Someone else has commented that it is in parts unbelievable. I hope that every bit of it is fiction, but I guess that there is a lot in this story that it would be hard to make up.
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on 15 July 2012
It would be ridiculous for an unpublished writer like me to give this novel anything less than five stars as it is a work of literary genius that I expect to see nominated and shortlisted for countless prizes. Written in the voice of its protagonist Louise (or Lulu or any one of a number of aliases that she acquires in her extremely eventful life) Mountains Of The Moon records her troubled childhood, adolescence and young adulthood in a series of flashbacks that jump sometimes apparently at random from period to period.

The brilliance of the book is in the storyteller's exceptional use of language; turn to almost any page at random and you will find beautiful images "our legs cut through stripes of sunshine", "the corridor is dark, wooden, fitted together like a puzzle". One of my favourite authors Caroline Smailes writes with this artistic flair and Louise's use of "flip flop" to describe her walking echoes the narrator in Smailes' Like Bees To Honey and makes me wonder if I. J. Kay is also a fan.

The development of the voice from child to teenager to young woman is expertly done - the vocabulary expands, the words become more properly formed and sentences more coherent and logical as she grows up. In short I can only admire the author's skill in creating this novel.

Having said all that, I have to say that the novel did fall down for me on the story. As I said above, it is the story of a troubled life; our protagonist is from a broken home and she is hardened to life although she has a softer side and yearns to visit Africa's Mountains Of The Moon and the Masai Mara (places she has learned about from her beloved Granddad's book and recreated in her childhood on wasteland near her home). I had problems in finding certain scenes credible. I won't spoil the book for you but these included an adolescent period in an institution, an encounter with a taxi driver and an incident with a horse. I can cope with one or two things in a book causing a raised eyebrow but I did feel that there were a few too many times that the author stretched my credulity.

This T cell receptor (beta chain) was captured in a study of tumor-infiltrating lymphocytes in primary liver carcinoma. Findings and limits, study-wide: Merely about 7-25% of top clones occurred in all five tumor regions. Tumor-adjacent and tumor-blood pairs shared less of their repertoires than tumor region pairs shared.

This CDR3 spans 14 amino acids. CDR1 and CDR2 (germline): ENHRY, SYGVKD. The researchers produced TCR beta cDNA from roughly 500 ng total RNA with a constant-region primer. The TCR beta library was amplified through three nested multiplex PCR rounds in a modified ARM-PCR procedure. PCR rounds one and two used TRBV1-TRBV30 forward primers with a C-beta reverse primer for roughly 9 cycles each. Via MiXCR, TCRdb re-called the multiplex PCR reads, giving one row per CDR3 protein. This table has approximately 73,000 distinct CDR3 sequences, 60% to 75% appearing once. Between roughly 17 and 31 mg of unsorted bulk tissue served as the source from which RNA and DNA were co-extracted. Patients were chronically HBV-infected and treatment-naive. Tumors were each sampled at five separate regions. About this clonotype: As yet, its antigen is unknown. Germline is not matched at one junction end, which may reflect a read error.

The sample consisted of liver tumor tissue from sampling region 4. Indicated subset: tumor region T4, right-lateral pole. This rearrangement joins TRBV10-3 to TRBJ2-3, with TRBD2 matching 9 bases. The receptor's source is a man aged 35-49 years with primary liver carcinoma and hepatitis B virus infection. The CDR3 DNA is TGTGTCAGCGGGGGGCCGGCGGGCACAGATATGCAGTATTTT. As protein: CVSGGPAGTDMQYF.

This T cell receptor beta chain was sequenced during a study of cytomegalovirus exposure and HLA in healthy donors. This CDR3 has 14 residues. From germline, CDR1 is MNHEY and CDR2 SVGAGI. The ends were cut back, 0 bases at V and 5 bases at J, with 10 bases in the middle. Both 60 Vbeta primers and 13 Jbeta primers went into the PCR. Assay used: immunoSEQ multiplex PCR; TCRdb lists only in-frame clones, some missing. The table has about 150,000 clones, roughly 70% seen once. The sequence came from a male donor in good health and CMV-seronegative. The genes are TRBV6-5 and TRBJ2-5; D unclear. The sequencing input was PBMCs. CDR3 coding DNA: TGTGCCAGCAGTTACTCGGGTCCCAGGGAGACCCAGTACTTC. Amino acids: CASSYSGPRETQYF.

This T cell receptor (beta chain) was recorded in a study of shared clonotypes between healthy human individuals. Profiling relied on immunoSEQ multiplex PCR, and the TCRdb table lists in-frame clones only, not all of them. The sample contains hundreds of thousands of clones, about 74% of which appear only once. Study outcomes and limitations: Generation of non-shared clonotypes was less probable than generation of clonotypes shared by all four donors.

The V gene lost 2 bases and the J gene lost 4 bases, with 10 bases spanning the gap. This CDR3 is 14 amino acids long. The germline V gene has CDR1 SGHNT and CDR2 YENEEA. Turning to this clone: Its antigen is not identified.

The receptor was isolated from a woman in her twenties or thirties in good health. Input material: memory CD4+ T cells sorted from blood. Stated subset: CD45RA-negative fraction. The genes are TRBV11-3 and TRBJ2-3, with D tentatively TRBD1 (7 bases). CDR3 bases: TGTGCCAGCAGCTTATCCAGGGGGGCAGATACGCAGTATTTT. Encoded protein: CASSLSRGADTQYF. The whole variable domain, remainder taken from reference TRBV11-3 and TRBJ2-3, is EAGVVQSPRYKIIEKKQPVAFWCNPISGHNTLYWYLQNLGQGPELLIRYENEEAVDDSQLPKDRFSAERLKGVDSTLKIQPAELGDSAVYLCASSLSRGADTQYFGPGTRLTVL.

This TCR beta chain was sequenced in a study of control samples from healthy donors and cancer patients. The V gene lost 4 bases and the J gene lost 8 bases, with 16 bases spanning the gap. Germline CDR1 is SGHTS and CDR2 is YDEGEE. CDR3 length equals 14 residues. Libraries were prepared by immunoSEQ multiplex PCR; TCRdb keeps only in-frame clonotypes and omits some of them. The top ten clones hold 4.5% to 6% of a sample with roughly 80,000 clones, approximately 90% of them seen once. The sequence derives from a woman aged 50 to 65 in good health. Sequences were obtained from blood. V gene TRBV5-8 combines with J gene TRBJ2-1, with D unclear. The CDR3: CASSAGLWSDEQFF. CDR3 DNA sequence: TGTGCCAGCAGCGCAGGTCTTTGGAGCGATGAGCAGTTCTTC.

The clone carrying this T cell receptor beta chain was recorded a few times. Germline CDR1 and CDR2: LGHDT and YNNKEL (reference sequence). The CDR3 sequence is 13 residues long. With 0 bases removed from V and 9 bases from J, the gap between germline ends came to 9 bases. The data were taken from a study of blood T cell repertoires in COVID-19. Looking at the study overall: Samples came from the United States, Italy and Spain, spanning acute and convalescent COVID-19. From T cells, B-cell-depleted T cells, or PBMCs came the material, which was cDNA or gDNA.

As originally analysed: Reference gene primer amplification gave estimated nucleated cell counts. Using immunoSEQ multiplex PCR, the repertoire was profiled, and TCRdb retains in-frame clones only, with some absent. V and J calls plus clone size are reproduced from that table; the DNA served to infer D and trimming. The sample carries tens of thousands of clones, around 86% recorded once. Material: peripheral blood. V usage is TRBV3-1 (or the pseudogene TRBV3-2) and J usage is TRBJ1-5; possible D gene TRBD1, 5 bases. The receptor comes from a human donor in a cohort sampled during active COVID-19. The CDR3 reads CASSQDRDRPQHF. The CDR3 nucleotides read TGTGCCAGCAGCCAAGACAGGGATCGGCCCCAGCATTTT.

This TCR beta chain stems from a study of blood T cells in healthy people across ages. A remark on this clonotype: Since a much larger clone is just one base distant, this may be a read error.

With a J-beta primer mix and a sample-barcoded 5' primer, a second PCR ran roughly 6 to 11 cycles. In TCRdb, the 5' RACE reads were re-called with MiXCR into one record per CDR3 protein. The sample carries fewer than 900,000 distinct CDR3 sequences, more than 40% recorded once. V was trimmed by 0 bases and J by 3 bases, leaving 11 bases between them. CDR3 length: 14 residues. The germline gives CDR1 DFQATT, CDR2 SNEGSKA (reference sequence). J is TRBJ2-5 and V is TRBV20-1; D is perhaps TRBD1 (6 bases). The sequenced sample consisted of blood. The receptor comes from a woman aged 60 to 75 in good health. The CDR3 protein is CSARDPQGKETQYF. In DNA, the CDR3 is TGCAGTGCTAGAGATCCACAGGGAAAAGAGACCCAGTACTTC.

Don't let this put you off reading it though. As a piece of art it is truly a tour de force.
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on 22 March 2012
This is an amazing book. It's sometimes hard to understand because of the shifts in time, but it makes the reader do a lot of work and I like that. Nothing is told to you, you have to work at it to find out what is going on. But, what makes it worthwhile, is the engaging character of Lulu and the awfulness and weirdness of everything around her. And all the time the central character stays bright and positive, with some hilarious asides and dialogue.
Do, do read it.
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on 15 March 2012
I bought this book in downloadable format after seeing a favourable review. I shall now buy it in book form too so that I can lend/give it to friends. Quite remarkable and very difficult to describe - assured, funny, painful, witty, perceptive ... Who is A J Kay? Surely a woman! She moves effortlessly between Lulu, an 11 year-old girl, and a woman in her twenties with many names! An exciting début.
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on 21 January 2016
An excellent novel crammed with feelings and sensations from a troubled childhood and the struggle to live in the world as a young women alone. Great evocation of childhood and beautiful memories of loving siblings overcoming the adult world of violence and neglect. I really hope this author is working on her next book.
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on 9 March 2012
Against all initial expectations following the start this book became one of the greatest and much loved reads i've ever had. Please please finish this book its encapsulates you. Well done I J Kay Thank you.
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on 22 August 2013
A hard read to begin. Possibly the most accomplished debut i have read. An extraordinary read. Brilliant. Complex. Unforgettable characters. Absolutely bowled me over.
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on 25 January 2013
One of the most accomplished and interesting books I have read by a first time novelist. Thank you I K Jay
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on 4 May 2016
Interesting read. The main character's sharp, gutsy and a true survivor living in a harsh 'sink or swim' environment.